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Messages - hopfenundmalz

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3061
Ingredients / Re: Homemade Flaked Rye
« on: October 28, 2014, 10:21:14 AM »
Yes it was how to make torrified wheat at home. It should work for other grains.

Do you want to do this with raw rye?

3062
Equipment and Software / Re: HERMS and stuck mash
« on: October 28, 2014, 10:11:53 AM »
The suction from the pump, even when throttled, can result in an appreciable force when multiplied by the false bottom area. You void even be causing the bottom of the cooler to deform up. A castelated nut on the bottom should help maintain flow.

3063
In addition to the leaks and rust issue I would also be concerned about the content of the metal. I wouldn't trust that it is really stainless steel given the other problems people have experienced.

Not thait's anything but the coarsest of tests, but has any put a magnet on one of these?
The grades of SS that we use are austenitic and non-magnetic (300 series).

The 400 series if ferritic or martensitic, and those can have magnetic properties. I just have to look at the fridge in the kitchen.

That said for food grade you generally want 304 or better. Knives are often made with 400 grades due the fact that they need to hold a sharp edge. Just checked the nice German steel knives in the kitchen, and those are magnetic.

3064
Kegging and Bottling / Re: Recycling Plastic Kegs
« on: October 27, 2014, 04:47:43 PM »
Great post Gary. Even as homebrewers we need to have personal safety in everything we do. Be careful out there!

3065
Yeast and Fermentation / Re: Questions: My First Lager fermentation
« on: October 27, 2014, 04:40:59 PM »
When you all say that you cold-crash, do you lower the temp gradually over a period of days?  Or do you set the temp controller to say 32-34F and cool it down in a matter of hours?  I read somewhere to not cool it down more than 5F per day, or you will shock the yeast. 

I just did my second lager, and I cooled it gradually.  I'm just wondering if I'm wasting time for nothing.

If you perform a d-rest and you had a healthy fermentation then your lagering is not really about letting the yeast clean up the beer at cool temperature over a long period of time but just getting the beer to drop clear. In that case it doesn't matter how fast you cold crash. On the other hand, if you are relying upon the traditional lagering approach then you would want to adopt a slower schedule for chilling to 32F.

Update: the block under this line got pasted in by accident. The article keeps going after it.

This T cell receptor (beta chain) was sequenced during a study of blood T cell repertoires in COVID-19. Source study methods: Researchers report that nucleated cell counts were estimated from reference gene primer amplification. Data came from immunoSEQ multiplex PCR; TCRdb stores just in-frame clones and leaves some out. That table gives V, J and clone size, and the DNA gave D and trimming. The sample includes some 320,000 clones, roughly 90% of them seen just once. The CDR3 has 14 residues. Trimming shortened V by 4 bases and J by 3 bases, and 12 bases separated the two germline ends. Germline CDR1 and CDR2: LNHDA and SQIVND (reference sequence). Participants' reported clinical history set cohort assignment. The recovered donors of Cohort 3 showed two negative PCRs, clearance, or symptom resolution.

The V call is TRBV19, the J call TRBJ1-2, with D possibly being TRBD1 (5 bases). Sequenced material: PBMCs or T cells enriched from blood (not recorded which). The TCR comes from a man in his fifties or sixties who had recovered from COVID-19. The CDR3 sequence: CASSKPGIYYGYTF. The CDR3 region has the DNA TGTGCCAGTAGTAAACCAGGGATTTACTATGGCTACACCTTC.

This is what I have said often. Somewhere I read that crashing too fast stresses the yeast, and they give off esters and other flavor compounds. As a homebrewer, I will try to go down about 4 degrees F or less a day and see if that does any good. My lagers are generally good, just seeing if I can make them better!

3066
Equipment and Software / Re: HERMS and stuck mash
« on: October 27, 2014, 04:01:35 PM »
As Jeff says, have a ball valve on the pump output to throttle the flow. It is sometimes a good idea to close the valve, start the pump, and slowly open until you have flow (not full flow). Then turn on the heating element, and see if you can maintain flow.

Another issue is that the false bottom could be bottoming out under pressure. What that means is that the elbow contacts the bottom of the tun, shutting off flow. Some designs have castellated ends so that the flow is not shut off, some guys cross drill to give more flow area. Some coolers have a small dome in the center, which makes it worse - don't ask me how I know this.

It is generally thought that slots are better than holes. On a pro level there are many examples of slots, but there are some that have holes.

3067
I am waiting for someone like John Blichmann to come out with a home brew mash press. That way we can all argue over the 100+ efficiency, amount of work involved, and quality of the beer. It will be good training for working at the few breweries with mash presses (Alaskan and Griffin Claw to name a couple).